Philippines mourns 44 slain officers

President Aquino pledges justice for families of 44 commandos killed by Muslim rebels during botched raid.

A policewoman wipes her tears as she stands in front of metal caskets containing the bodies of police who were killed in Sunday''s clash with Muslim rebels
The 44 police commandos were killed during a botched anti-terror operation in the southern Philippines [Reuters]

The Philippine president has pledged justice for the families of 44 police commandos killed during a botched anti-terror operation, that has threatened to derail a peace deal with Muslim rebels.

President Benigno Aquino III promised grieving relatives on Friday that government forces would capture suspected bomb-maker Abdul Basit Usman, who escaped during Sunday’s operation.

The 44 men were killed in confrontations with two rebel groups in the southern Philippines on Sunday, including the Moro Islamic Liberation Front (MILF), which signed a peace agreement with Manila last year.

The MILF maintains that it acted in self-defence and has vowed to pursue the peace process, as it seeks regional self-rule.

“I pledge to bring justice to all those who were killed,” Aquino said, sporting a black armband worn by police attending the ceremony.

“As a president, even if I want to get mad, I cannot allow myself to be driven by emotion,” he added. “I cannot make careless decisions. If I allow anger to dominate, rather than resolving the problem, we will just worsen it.”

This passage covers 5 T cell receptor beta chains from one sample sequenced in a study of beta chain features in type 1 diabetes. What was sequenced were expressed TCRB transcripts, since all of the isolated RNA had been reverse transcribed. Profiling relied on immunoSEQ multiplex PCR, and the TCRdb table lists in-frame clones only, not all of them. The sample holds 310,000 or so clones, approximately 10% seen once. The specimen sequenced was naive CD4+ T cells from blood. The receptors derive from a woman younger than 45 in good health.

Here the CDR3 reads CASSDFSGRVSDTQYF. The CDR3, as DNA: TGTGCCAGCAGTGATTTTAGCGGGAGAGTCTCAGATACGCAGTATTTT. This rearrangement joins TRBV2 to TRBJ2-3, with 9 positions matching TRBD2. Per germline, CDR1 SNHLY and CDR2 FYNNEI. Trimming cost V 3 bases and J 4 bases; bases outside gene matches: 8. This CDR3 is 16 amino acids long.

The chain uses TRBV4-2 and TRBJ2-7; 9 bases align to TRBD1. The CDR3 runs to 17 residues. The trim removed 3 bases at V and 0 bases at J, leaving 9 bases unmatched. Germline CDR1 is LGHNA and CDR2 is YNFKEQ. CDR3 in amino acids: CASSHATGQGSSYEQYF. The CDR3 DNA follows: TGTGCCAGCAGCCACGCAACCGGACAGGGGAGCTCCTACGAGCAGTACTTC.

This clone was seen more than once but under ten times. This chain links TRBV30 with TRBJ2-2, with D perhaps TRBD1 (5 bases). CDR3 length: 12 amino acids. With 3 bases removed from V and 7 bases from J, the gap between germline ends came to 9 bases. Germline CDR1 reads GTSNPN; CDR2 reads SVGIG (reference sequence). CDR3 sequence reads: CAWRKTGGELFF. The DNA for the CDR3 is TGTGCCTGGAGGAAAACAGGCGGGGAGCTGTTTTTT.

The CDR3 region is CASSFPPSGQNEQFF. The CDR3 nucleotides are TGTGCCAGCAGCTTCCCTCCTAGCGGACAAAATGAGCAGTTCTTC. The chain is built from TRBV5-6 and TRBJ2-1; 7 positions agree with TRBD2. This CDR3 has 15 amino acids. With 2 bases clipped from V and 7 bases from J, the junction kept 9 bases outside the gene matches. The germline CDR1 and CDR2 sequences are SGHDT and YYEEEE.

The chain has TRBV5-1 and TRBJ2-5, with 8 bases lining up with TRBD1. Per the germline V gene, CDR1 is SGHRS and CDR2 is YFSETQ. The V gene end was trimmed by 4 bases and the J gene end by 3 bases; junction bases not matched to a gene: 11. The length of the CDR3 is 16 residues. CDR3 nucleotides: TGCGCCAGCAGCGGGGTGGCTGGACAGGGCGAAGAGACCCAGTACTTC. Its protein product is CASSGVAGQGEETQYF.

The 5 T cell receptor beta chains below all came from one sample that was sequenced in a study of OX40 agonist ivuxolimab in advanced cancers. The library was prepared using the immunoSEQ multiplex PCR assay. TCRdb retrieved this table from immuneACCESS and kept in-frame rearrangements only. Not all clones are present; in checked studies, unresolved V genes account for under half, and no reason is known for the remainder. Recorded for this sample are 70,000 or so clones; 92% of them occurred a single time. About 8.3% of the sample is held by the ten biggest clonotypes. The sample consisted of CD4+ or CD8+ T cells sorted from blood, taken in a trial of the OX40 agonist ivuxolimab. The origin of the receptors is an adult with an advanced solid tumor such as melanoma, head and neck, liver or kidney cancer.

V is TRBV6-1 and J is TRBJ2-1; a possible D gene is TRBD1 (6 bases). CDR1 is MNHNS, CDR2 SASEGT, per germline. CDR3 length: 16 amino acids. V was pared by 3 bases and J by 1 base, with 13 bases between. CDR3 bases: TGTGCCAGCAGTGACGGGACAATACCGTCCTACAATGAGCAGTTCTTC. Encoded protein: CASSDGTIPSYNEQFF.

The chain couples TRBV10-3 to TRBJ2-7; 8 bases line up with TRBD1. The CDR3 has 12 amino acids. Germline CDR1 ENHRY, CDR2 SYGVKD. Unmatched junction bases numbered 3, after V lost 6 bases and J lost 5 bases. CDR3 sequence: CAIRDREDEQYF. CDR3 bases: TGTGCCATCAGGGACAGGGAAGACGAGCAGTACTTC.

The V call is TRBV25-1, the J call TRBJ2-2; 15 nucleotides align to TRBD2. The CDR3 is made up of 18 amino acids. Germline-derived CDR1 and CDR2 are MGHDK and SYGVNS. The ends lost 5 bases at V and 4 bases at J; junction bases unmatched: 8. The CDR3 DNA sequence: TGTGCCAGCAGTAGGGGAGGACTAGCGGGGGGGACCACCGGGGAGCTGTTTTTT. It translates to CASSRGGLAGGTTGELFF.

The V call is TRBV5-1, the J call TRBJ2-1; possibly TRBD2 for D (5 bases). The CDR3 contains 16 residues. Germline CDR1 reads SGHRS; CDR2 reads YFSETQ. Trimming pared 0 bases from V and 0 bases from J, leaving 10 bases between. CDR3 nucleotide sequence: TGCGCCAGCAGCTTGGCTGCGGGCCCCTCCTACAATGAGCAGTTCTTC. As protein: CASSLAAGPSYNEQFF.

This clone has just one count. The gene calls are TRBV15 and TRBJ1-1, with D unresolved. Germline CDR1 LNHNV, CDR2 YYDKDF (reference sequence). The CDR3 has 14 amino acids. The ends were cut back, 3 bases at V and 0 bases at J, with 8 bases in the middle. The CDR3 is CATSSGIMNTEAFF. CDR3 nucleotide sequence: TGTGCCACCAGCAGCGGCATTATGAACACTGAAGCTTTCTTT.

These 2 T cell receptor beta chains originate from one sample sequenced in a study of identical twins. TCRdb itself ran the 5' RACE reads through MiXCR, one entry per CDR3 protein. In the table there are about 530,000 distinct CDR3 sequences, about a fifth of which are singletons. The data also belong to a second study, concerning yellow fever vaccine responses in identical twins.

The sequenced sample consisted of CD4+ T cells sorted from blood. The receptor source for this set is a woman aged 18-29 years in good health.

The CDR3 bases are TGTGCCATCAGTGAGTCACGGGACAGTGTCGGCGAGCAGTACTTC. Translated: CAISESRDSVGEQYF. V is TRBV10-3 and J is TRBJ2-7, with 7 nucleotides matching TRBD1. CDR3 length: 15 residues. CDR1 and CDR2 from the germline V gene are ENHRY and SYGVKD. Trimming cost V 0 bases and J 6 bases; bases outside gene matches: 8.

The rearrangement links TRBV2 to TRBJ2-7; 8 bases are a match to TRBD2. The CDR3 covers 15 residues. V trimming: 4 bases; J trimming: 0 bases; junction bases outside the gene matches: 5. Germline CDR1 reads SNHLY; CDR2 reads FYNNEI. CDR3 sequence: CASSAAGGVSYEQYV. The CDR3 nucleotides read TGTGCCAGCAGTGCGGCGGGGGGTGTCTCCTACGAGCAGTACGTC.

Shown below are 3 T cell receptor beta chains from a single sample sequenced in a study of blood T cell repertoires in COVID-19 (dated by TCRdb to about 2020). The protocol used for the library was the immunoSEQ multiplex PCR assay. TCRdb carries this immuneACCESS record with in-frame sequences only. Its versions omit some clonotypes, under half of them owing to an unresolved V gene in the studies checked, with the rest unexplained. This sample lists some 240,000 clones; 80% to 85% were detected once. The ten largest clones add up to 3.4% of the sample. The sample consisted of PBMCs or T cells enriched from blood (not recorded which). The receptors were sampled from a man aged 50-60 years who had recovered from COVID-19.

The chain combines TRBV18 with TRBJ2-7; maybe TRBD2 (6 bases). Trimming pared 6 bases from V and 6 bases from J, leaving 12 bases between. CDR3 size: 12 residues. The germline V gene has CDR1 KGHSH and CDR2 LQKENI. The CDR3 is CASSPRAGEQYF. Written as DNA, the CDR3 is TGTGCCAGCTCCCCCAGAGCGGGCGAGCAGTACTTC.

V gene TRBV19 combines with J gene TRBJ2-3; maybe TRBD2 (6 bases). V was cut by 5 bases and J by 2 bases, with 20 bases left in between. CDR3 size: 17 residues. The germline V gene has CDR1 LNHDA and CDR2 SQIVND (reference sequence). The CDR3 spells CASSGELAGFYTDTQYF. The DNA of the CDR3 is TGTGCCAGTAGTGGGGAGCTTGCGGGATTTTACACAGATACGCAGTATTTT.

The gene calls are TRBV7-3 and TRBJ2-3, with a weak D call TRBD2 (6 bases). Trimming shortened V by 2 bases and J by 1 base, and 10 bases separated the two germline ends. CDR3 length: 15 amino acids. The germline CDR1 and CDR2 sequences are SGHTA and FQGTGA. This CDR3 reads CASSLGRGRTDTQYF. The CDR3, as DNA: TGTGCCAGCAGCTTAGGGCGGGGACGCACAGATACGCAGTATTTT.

Botched operation

According to officials, the commandos were on a mission to catch or kill Malaysian bomb-maker Zulkifli bin Hir, who is accused of involvement in the 2002 Bali bombings in Indonesia that killed 202 people.

Hir, a suspect in at least nine bombings in the south, was apparently killed during the January 25 operation. Officials said a DNA test was still needed to confirm his identity.

Abdul Basit Usman, a suspect in at least nine bombings in the south, escaped the fighting.

Although Philippine forces have battled Muslim rebels for decades, the commandos’ deaths have caused public outrage and tested the government’s peace deal with the rebels, which was signed last year.

Several politicians have questioned the rebels’ sincerity and at least two have withdrawn support from a pending law to implement an agreement granting minority Muslims autonomy in exchange for peace in the southern Philippines.

The MILF, the largest rebel group in the south, accepted an autonomy offer from the government in March 2014, ending 45 years of conflict in which 120,000 people were killed and two million displaced.

Under the deal, brokered by Malaysia, the fighters were to surrender their weapons and disband after the government had set up a new autonomous government in the south and granted the Muslim minority wider economic and political power.

Source: News Agencies